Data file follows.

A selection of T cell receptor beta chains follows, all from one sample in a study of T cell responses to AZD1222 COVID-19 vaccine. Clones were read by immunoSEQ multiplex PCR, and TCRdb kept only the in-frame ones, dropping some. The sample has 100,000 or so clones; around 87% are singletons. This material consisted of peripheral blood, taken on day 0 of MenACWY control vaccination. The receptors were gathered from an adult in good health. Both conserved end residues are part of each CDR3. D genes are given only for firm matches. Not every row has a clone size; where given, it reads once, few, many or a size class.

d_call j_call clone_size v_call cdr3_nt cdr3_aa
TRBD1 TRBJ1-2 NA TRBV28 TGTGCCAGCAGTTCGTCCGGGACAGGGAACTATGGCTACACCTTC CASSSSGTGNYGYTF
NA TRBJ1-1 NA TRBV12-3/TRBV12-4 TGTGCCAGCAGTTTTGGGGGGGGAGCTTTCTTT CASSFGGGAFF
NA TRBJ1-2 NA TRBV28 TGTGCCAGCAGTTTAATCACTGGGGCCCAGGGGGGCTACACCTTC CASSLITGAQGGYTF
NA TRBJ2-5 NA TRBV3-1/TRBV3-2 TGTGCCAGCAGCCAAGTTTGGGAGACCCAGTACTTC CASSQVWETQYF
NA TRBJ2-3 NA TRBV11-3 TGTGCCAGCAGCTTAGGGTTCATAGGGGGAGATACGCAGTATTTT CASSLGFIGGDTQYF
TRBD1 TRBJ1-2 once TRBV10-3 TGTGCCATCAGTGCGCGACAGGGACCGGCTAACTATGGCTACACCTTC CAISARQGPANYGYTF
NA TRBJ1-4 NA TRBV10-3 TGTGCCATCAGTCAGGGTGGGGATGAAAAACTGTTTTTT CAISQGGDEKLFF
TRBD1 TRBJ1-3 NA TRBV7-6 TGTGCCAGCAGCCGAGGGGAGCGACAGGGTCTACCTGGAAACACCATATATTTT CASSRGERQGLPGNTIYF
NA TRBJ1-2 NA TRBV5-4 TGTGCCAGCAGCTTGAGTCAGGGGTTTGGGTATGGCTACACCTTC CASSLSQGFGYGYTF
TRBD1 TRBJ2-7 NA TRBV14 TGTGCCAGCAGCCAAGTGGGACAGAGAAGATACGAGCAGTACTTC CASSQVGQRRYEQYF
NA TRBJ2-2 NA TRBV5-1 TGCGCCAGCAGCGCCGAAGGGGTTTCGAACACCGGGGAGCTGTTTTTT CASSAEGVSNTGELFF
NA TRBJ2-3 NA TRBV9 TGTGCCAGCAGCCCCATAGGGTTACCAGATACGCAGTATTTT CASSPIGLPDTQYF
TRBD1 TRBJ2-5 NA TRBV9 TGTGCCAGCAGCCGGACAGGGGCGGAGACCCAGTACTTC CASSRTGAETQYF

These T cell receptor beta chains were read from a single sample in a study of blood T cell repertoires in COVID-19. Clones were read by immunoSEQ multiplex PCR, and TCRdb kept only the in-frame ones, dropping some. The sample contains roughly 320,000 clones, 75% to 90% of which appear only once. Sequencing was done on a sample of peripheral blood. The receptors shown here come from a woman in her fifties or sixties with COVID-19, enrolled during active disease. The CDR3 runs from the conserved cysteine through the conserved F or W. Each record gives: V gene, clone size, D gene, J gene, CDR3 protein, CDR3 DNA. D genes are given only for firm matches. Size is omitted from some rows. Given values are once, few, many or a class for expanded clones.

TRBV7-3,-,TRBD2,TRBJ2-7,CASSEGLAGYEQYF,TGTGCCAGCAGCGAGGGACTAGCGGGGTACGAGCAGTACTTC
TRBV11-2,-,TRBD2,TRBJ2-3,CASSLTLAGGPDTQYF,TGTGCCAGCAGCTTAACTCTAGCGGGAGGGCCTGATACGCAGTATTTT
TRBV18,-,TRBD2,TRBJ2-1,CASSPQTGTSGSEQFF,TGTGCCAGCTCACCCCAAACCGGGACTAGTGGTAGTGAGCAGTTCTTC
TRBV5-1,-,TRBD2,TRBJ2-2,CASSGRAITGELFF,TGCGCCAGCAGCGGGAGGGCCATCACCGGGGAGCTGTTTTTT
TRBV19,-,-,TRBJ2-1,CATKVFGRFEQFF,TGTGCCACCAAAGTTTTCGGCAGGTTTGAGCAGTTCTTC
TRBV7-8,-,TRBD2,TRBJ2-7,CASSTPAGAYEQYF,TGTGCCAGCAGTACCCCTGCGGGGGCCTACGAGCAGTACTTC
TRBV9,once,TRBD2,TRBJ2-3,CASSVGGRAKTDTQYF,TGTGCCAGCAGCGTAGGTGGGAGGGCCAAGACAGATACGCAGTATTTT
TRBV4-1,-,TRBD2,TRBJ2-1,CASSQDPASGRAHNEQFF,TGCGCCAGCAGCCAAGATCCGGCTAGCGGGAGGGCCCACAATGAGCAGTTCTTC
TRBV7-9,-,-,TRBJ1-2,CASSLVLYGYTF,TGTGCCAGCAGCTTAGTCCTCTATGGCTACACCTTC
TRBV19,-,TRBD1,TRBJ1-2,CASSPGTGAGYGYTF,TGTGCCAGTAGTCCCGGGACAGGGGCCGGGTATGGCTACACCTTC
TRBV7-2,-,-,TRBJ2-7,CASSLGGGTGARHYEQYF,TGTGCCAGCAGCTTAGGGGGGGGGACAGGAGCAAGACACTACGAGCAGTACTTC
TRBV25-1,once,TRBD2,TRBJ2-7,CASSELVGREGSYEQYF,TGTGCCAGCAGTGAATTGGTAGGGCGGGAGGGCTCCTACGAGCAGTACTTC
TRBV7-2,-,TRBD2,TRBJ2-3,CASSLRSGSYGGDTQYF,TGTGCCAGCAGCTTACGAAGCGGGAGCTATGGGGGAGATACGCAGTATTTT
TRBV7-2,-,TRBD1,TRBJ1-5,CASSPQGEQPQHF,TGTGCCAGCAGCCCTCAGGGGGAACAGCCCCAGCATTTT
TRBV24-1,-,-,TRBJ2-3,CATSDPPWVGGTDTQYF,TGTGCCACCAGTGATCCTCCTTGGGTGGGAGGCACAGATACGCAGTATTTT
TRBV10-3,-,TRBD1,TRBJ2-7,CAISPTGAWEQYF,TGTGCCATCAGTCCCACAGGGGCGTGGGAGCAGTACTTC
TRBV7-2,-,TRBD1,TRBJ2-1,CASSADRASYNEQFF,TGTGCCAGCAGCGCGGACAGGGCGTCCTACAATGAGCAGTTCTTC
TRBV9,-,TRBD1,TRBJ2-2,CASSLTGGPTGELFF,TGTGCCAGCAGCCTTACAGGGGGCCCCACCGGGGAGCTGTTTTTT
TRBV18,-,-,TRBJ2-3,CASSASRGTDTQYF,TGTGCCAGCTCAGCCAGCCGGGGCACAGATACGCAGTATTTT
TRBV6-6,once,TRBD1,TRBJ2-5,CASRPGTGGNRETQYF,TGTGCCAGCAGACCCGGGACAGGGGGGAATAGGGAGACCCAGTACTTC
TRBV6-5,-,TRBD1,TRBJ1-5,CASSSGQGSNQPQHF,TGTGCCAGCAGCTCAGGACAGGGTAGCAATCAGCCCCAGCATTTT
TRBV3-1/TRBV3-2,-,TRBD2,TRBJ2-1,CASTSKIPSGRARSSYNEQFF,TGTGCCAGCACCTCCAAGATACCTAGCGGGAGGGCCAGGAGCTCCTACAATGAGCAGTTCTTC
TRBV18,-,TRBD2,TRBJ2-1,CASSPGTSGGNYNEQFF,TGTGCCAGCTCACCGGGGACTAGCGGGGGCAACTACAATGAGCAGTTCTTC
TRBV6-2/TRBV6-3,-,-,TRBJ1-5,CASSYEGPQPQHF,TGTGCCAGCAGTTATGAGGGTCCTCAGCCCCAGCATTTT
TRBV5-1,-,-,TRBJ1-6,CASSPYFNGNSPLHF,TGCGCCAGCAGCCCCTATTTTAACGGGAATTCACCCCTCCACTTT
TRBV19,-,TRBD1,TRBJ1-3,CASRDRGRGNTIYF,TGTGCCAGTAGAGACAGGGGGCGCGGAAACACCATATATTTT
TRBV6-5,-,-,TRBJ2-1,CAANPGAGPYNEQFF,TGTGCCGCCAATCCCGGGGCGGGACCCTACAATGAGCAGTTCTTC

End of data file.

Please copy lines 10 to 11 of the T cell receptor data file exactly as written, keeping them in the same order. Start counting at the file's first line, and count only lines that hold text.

TRBD1 TRBJ1-3 NA TRBV7-6 TGTGCCAGCAGCCGAGGGGAGCGACAGGGTCTACCTGGAAACACCATATATTTT CASSRGERQGLPGNTIYF
NA TRBJ1-2 NA TRBV5-4 TGTGCCAGCAGCTTGAGTCAGGGGTTTGGGTATGGCTACACCTTC CASSLSQGFGYGYTF